Thursday, July 9, 2009

The Reading List: "The End of the Affair"

Grahm Greene's The End of the Affair is a book that is unabashedly, almost didactically, about faith and religion. There are really only five characters, one of whom fills a plot function and provides some comic relief; the other four each represent a stance towards religious faith.

  • The narrator is scornful of religion.
  • The narrator’s girlfriend resists religion, but eventually has a powerful conversion experience.
  • A rationalist with a crush on the narrator’s girlfriend is so passionately anti-religious that his life is effectively shaped by religion.
  • The narrator’s girlfriend’s husband couldn’t really care less about religion, and is thus the only character in the novel whose life is not dictated by religion.
The essential idea of the novel seems to be that you can run from faith, but you can’t hide – unless you are like the husband character, a weak, passionless workaholic who, Greene seems to suggest, is barely living in any meaningful sense anyway. The rationalist, who spends his days publicly preaching the absurdity of Christianity, is depicted as someone with a deep, complicated, but obvious relationship with God. Someone who simply didn’t believe in God, in the logic of the novel, couldn’t possibly care enough to spend his life in this way.

The girlfriend, who is the central figure of the book, resists her own religious belief until an experience that she interprets as a miracle, after which she has a religious conversion and breaks off her relationship with the narrator. And as for the narrator, he keeps up an air of sophisticated dismissal of faith throughout, but ultimately we have to judge him the same way we judge the rationalist – after all, he as a character is obsessed enough with his relationship with God to be, within the fictional frame, writing the novel that we are reading.

It probably goes without saying that the book on balance – although it is not without subtlety – argues for the rationality, or at least the reasonableness, of Christian belief, and for the inevitability of some sort of religious faith. From this, you might reasonably guess that it presents Christian belief as key to a happy life. However, your guess would be wrong. Powerful religious experience is, for every character, a painful and heartbreaking force. They are happiest when they have the least faith, and it is only the husband, bland and shallow as he is, who makes his way through the days with anything like equanimity. As for the others, they experience less the “Peace of Christ” than the metaphorical pain of the crucifixion. The girlfriend’s religious experiences are so overblown as to suggest neurosis more than piety, and a series of miracles late in the book – it is implied that the girlfriend is, either symbolically or literally, a saint – seem to cause more suffering than solace to their supposed beneficiaries.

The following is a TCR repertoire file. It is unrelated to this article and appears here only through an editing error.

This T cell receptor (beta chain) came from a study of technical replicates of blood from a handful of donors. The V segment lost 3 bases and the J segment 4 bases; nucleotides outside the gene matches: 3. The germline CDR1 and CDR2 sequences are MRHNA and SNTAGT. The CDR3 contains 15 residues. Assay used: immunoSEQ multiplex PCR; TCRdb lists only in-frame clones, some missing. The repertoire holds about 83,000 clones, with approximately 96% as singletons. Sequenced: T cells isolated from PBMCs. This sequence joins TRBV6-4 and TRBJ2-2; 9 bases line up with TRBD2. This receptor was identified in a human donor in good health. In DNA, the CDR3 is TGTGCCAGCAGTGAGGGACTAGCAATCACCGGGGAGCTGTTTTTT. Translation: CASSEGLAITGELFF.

The novel is told in a highly fractured narrative than weaves freely backward and forward through time, mixing straight first-person retelling of events, the narrator’s ruminations, and textual material read by the narrator. Key events are often given away long before they are described in full, so that you know basically how the book will end after just a few pages. The effect is fairly engrossing and entirely natural; it is much like hearing a friend tell a long and complex story in the typically shuffled way that stories are told.

Did I like the novel? Well, I admire its craftsmanship and am sympathetic to its attempt to plumb the nature of faith. It is also a fascinating look at the texture of life in London during the 1940s. The characters, unfortunately, are all in their separate ways rather shallow and unlikable. This made it hard for me to get too concerned about the state of their souls, which in turn rendered the book rather academic. The narrator, in particular, is self-absorbed to the point of obsession, in a manner which made me fear that this had more to do with Graham Greene’s own personality than with his intention to create an unsympathetic first-person character (although, I know nothing about Graham Greene, so take this with a grain of salt). On balance, then, I found The End of the Affair a reasonably engrossing novel of average interest, but one that perhaps falls short of its reputation.

Plot: After a chance encounter with his former lover’s husband, a British novelist decides to investigate why his lover left him. To his surprise, he finds that she has not been carrying on with a third man at all, but has instead been carrying on with God. Several possibly mystical events occur which bring peace, joy, and contentment to no one.


d said...

i've always had a really hard time with grahm greene. everything is just so...dry. and kind of dull. and most of his protagonists are pretty unlikeable which means that i have a hard time caring about them. and don't really want to spend much time with them.

in other words: kudos for making it through an entire novel.

mhwitt said...

Ever since I read this book, I have tried to remember why I set about reading this book. That's not to say I disliked it, I just can't remember what lead me to purchase a copy.

I knew nothing of Graham Greene's reputation as a "Catholic novelist" before I read the book, so was quite surprised when "miracles" started happening in the third act. I felt blind-sided. I somehow expected the strident atheism of the narrator to be the abiding theme.

I'd say your assessment matches mine: a book to admire but not a book to enjoy in every way.

blythe said...

yeah, graham greene is one of those guys whose books i keep around, but have really no interest in contemplating. i'm really more into looking rather than being well read, and graham greene books are integral to that mission.